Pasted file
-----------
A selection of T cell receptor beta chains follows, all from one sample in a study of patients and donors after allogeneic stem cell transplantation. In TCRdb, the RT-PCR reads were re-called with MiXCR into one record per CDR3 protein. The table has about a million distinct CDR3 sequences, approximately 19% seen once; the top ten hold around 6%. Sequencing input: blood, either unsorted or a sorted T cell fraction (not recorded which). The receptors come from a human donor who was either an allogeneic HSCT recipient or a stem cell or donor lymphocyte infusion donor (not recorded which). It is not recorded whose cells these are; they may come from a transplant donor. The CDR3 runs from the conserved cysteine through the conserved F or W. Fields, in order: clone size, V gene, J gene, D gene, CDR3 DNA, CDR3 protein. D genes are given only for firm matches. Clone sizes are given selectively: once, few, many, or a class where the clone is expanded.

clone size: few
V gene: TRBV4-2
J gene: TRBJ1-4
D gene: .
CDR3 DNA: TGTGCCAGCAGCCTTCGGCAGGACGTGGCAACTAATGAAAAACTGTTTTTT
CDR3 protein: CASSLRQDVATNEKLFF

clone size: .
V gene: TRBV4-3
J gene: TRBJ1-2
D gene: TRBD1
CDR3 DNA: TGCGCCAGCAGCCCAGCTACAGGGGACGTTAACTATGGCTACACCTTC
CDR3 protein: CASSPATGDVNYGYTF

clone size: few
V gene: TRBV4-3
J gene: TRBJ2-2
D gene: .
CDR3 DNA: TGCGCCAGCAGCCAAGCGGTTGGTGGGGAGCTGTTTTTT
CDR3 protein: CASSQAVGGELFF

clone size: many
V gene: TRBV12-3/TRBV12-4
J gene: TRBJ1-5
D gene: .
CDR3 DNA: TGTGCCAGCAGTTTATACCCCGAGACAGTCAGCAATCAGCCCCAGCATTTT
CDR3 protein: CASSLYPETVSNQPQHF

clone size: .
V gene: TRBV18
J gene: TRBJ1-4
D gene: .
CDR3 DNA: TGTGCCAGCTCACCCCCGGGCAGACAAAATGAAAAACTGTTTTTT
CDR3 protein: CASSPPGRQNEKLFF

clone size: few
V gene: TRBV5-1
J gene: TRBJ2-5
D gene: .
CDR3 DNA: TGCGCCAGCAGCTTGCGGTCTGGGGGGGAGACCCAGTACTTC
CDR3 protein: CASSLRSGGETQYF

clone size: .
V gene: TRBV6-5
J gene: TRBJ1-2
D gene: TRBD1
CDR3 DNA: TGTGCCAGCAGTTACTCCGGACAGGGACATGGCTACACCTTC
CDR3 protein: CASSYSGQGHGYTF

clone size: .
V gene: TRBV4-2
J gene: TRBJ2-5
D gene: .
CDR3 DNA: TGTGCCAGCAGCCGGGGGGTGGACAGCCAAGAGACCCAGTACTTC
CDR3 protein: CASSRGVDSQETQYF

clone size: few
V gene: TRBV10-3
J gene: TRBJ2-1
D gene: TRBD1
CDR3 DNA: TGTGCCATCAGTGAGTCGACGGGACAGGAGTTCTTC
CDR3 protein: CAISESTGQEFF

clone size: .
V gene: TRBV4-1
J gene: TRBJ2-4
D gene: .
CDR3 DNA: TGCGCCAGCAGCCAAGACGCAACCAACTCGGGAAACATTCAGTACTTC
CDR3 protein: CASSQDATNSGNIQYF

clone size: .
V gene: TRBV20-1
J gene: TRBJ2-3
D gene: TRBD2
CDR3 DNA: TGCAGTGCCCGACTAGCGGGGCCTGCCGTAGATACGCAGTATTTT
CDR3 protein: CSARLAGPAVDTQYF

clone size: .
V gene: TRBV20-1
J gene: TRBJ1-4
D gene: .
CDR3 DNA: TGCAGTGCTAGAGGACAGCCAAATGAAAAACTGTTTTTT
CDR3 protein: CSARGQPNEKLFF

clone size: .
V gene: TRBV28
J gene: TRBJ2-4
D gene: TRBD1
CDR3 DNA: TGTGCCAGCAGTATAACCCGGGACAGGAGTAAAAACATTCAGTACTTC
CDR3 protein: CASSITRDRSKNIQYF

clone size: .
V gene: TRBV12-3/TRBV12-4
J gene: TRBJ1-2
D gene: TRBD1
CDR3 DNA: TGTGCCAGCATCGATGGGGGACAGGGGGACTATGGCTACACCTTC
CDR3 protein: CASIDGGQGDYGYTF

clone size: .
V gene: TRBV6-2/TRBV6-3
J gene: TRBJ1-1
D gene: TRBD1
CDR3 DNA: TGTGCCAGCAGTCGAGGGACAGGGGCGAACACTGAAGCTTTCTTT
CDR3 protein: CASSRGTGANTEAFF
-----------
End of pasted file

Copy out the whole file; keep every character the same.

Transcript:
A selection of T cell receptor beta chains follows, all from one sample in a study of patients and donors after allogeneic stem cell transplantation. In TCRdb, the RT-PCR reads were re-called with MiXCR into one record per CDR3 protein. The table has about a million distinct CDR3 sequences, approximately 19% seen once; the top ten hold around 6%. Sequencing input: blood, either unsorted or a sorted T cell fraction (not recorded which). The receptors come from a human donor who was either an allogeneic HSCT recipient or a stem cell or donor lymphocyte infusion donor (not recorded which). It is not recorded whose cells these are; they may come from a transplant donor. The CDR3 runs from the conserved cysteine through the conserved F or W. Fields, in order: clone size, V gene, J gene, D gene, CDR3 DNA, CDR3 protein. D genes are given only for firm matches. Clone sizes are given selectively: once, few, many, or a class where the clone is expanded.

clone size: few
V gene: TRBV4-2
J gene: TRBJ1-4
D gene: .
CDR3 DNA: TGTGCCAGCAGCCTTCGGCAGGACGTGGCAACTAATGAAAAACTGTTTTTT
CDR3 protein: CASSLRQDVATNEKLFF

clone size: .
V gene: TRBV4-3
J gene: TRBJ1-2
D gene: TRBD1
CDR3 DNA: TGCGCCAGCAGCCCAGCTACAGGGGACGTTAACTATGGCTACACCTTC
CDR3 protein: CASSPATGDVNYGYTF

clone size: few
V gene: TRBV4-3
J gene: TRBJ2-2
D gene: .
CDR3 DNA: TGCGCCAGCAGCCAAGCGGTTGGTGGGGAGCTGTTTTTT
CDR3 protein: CASSQAVGGELFF

clone size: many
V gene: TRBV12-3/TRBV12-4
J gene: TRBJ1-5
D gene: .
CDR3 DNA: TGTGCCAGCAGTTTATACCCCGAGACAGTCAGCAATCAGCCCCAGCATTTT
CDR3 protein: CASSLYPETVSNQPQHF

clone size: .
V gene: TRBV18
J gene: TRBJ1-4
D gene: .
CDR3 DNA: TGTGCCAGCTCACCCCCGGGCAGACAAAATGAAAAACTGTTTTTT
CDR3 protein: CASSPPGRQNEKLFF

clone size: few
V gene: TRBV5-1
J gene: TRBJ2-5
D gene: .
CDR3 DNA: TGCGCCAGCAGCTTGCGGTCTGGGGGGGAGACCCAGTACTTC
CDR3 protein: CASSLRSGGETQYF

clone size: .
V gene: TRBV6-5
J gene: TRBJ1-2
D gene: TRBD1
CDR3 DNA: TGTGCCAGCAGTTACTCCGGACAGGGACATGGCTACACCTTC
CDR3 protein: CASSYSGQGHGYTF

clone size: .
V gene: TRBV4-2
J gene: TRBJ2-5
D gene: .
CDR3 DNA: TGTGCCAGCAGCCGGGGGGTGGACAGCCAAGAGACCCAGTACTTC
CDR3 protein: CASSRGVDSQETQYF

clone size: few
V gene: TRBV10-3
J gene: TRBJ2-1
D gene: TRBD1
CDR3 DNA: TGTGCCATCAGTGAGTCGACGGGACAGGAGTTCTTC
CDR3 protein: CAISESTGQEFF

clone size: .
V gene: TRBV4-1
J gene: TRBJ2-4
D gene: .
CDR3 DNA: TGCGCCAGCAGCCAAGACGCAACCAACTCGGGAAACATTCAGTACTTC
CDR3 protein: CASSQDATNSGNIQYF

clone size: .
V gene: TRBV20-1
J gene: TRBJ2-3
D gene: TRBD2
CDR3 DNA: TGCAGTGCCCGACTAGCGGGGCCTGCCGTAGATACGCAGTATTTT
CDR3 protein: CSARLAGPAVDTQYF

clone size: .
V gene: TRBV20-1
J gene: TRBJ1-4
D gene: .
CDR3 DNA: TGCAGTGCTAGAGGACAGCCAAATGAAAAACTGTTTTTT
CDR3 protein: CSARGQPNEKLFF

clone size: .
V gene: TRBV28
J gene: TRBJ2-4
D gene: TRBD1
CDR3 DNA: TGTGCCAGCAGTATAACCCGGGACAGGAGTAAAAACATTCAGTACTTC
CDR3 protein: CASSITRDRSKNIQYF

clone size: .
V gene: TRBV12-3/TRBV12-4
J gene: TRBJ1-2
D gene: TRBD1
CDR3 DNA: TGTGCCAGCATCGATGGGGGACAGGGGGACTATGGCTACACCTTC
CDR3 protein: CASIDGGQGDYGYTF

clone size: .
V gene: TRBV6-2/TRBV6-3
J gene: TRBJ1-1
D gene: TRBD1
CDR3 DNA: TGTGCCAGCAGTCGAGGGACAGGGGCGAACACTGAAGCTTTCTTT
CDR3 protein: CASSRGTGANTEAFF